Ask Rick Maybury 2015



Ask Rick 349 21/02/15


Laptop Lockout

A recently deceased family member left me a rather nice laptop but I cannot get past the opening password box, let alone open Windows. The previous owner was elderly and as far as I know it was only ever used for email and Skyping, so there are no concerns about security. Are there any programs available that can crack this password so that I can continue to use it?

Michael Woods, by email


It sounds like the BIOS password, which prevents the computer from booting up. This is an option in the Basic Input Output System program that configures the computer’s motherboard and hardware immediately before the operating system (in this case Windows) is loaded. It is unusual for it to be set, though, as it provides very little protection. Data on the hard drive is easily accessed by other means, and most manufacturers set a so-called backdoor password, moreover there are a number of ways to reset the password to its default null setting. Lists of backdoor passwords, and other techniques can be found on the web; just Google the make and model number followed by ‘BIOS password reset’. However, first have a chat with the laptop manufacturer’s support department; explain the situation and only resort to other methods if they insist on charging a fee or are unwilling to help.



Unwelcome Visitors?

I run the website for a tiny Anglican Church in Leicestershire with 20-odd members. We do not get many regular visitors, apart from a several addresses in the US and UK. They visit the site every few days, sometimes twice a day. Apart from that they never contact us. Are they really interested in our church activities or are we under surveillance, and if so by whom?

A Freer, by email


I suspect that you have been using a web traffic-monitoring tool like This can tell you a lot about your site visitors, including their domain names or ISPs, geographical location, and IP address. A ‘Whois’ search of the IP address (try DNS Query at may reveal even more about their identity.


However, avoid drawing too many conclusions from this data. A fair proportion of your visitors will be automated ‘bots’ or software programs that endlessly trawl the web. At the low end of the threat scale they are search engines, like Google, updating their databases. More ominously bots also harvest email addresses for spammers, ‘scrape’ content for re-use on other sites, attempt to infect your site with worms and viruses and if the site has any advertising it could be Click Fraud, exploiting the pay-per-click (PPC) systems that generate fees from web advertising.


You can usually tell humans from bots by how long they are on the site. Bot visits tend to last just a few seconds and may be at regular times. Genuine visitors typically stay longer or skip between other pages on the site. Organised surveillance seems unlikely if, as you suggest, your site is uncontroversial but sometimes entirely innocent words and phrases can attract the attention of security services or be inappropriately flagged up by search engines, so double check the content to make sure that there is nothing that could be mis-interpreted.



What Happened To AutoText?

I recently made the giant leap from Windows XP to Windows 8.1 and on the whole it is going well.  However, I can’t find an equivalent in 8.1 to AutoText.  It was so useful being able to tap two keys and have a whole address come up, or a salutation.  Helplines and guidebooks have not solved this problem. Is it now called something else, or does it no longer exist?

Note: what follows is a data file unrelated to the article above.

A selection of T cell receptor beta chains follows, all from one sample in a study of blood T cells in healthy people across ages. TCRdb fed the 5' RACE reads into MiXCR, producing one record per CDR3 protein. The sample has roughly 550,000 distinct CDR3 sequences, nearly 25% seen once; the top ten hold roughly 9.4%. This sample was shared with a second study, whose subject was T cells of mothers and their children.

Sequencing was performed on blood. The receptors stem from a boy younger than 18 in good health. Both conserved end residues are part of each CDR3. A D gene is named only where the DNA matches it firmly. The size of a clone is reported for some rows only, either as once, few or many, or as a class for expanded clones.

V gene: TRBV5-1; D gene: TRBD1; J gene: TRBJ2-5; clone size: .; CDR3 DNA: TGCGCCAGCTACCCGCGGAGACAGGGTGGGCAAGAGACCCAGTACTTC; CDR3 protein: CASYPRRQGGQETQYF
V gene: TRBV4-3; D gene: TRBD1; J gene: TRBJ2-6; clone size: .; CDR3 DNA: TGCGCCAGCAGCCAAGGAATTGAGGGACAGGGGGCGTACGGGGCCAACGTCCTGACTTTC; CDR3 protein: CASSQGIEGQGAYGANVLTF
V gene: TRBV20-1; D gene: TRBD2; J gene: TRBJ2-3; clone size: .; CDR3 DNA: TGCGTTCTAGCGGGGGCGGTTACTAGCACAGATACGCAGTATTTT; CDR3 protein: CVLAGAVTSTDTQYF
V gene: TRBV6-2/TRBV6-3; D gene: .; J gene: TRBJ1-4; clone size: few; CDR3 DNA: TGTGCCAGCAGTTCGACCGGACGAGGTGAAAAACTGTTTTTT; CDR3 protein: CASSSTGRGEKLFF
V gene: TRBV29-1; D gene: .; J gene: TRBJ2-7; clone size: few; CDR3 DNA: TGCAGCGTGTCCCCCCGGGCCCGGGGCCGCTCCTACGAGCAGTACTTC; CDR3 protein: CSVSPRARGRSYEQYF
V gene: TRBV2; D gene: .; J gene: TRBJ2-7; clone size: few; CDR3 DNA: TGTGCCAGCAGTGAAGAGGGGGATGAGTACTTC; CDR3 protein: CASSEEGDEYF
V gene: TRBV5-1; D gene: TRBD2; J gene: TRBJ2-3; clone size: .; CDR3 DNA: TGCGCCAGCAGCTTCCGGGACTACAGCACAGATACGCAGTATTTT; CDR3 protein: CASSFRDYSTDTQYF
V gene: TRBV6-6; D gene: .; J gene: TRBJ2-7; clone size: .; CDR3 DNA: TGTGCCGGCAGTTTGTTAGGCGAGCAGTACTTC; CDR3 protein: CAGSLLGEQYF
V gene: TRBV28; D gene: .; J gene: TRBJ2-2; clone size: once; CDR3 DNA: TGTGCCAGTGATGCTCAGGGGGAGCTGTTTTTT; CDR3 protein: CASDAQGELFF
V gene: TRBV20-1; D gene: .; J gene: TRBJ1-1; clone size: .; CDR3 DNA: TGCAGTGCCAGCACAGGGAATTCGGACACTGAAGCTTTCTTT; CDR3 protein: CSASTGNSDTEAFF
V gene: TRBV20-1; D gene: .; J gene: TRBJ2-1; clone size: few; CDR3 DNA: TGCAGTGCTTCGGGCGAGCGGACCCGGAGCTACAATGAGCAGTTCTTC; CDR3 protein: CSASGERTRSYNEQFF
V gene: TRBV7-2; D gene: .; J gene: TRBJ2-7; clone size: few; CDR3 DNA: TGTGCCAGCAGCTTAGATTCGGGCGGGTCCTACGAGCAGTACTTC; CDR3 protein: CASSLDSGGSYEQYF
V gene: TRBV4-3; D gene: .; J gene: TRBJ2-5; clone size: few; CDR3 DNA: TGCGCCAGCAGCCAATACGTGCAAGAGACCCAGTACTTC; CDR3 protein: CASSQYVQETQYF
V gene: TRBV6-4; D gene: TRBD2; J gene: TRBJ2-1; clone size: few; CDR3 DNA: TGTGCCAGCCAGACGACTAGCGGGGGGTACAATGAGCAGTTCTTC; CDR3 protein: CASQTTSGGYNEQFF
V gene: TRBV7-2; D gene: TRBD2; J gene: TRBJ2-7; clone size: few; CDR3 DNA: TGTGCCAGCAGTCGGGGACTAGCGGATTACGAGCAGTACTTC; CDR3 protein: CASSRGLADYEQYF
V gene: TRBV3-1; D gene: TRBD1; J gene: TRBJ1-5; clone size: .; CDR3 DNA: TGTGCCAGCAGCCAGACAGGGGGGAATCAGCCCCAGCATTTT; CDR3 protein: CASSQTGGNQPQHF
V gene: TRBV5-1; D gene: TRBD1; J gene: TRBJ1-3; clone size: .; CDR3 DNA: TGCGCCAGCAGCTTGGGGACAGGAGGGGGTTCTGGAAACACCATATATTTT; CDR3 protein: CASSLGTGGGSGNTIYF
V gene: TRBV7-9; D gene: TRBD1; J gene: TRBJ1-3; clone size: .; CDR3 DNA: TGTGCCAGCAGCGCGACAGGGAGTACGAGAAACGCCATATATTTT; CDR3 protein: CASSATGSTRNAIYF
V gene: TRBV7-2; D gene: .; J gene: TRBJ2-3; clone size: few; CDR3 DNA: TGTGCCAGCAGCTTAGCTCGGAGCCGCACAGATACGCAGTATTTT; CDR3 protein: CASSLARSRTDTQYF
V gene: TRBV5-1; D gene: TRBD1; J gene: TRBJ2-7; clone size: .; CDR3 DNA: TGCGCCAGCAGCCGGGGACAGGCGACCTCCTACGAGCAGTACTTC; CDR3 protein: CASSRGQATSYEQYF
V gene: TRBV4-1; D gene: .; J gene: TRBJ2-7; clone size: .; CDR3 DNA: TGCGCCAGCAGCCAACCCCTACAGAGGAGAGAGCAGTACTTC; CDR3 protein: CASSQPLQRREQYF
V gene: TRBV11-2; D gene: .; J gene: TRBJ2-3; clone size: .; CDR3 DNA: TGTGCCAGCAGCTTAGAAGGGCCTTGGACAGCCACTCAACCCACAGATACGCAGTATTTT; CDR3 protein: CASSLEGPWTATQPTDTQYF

Jane Anson, Oxford


AutoText is a feature in Microsoft Word, rather than Windows, and my guess is that you are now using Microsoft Office 2007 or later. AutoText is included in these versions of Word but it is a shadow of its former self, much harder to use, hidden from view, and no longer supported by other Office applications. Quite honestly you are better off using Word’s AutoCorrect function to automatically insert text when you start to type in a set of characters. If you want to persevere with AutoText and you are using Word 2007 you will have to manually add the button to the Quick Access toolbar. There are some easy to follow instructions on the Microsoft website at: In Word 2010 onwards you can find it on the Ribbon display; click the Insert tab and in the Text Group select the Quick Parts button.



Wedding Stinger

I've been sent an email with over 300 wedding pictures embedded within it as a list of jpg files. I can open any one of them with a simple 'click' but I cannot find out how to move/copy them all to one of my storage devices.

John Corfield, by email


This is probably a list of links to the contents of an album on one of the many photo-sharing services, like Flickr, Dropbox, Google Plus Photo, Photobox and Photobucket, to name just a few. Most of these sites have a simple to follow instructions for downloading single or multiple images and they should appear when you select an image filename or thumbnail. If not check with the sender that you have been sent the correct link for the album. Otherwise you may be able to download the images manually. Click to highlight the first link on the list then hold down the Shift key and use the down arrow key to highlight subsequent filenames. I suggest that you do it in batches of 20 or so to reduce the chances of the transfer failing so keep a note of the numbers. Next, right-click on one of the highlighted files and select Save As, specify a location on your hard drive click OK and repeat for the next batch.



© R. Maybury 2015 0902

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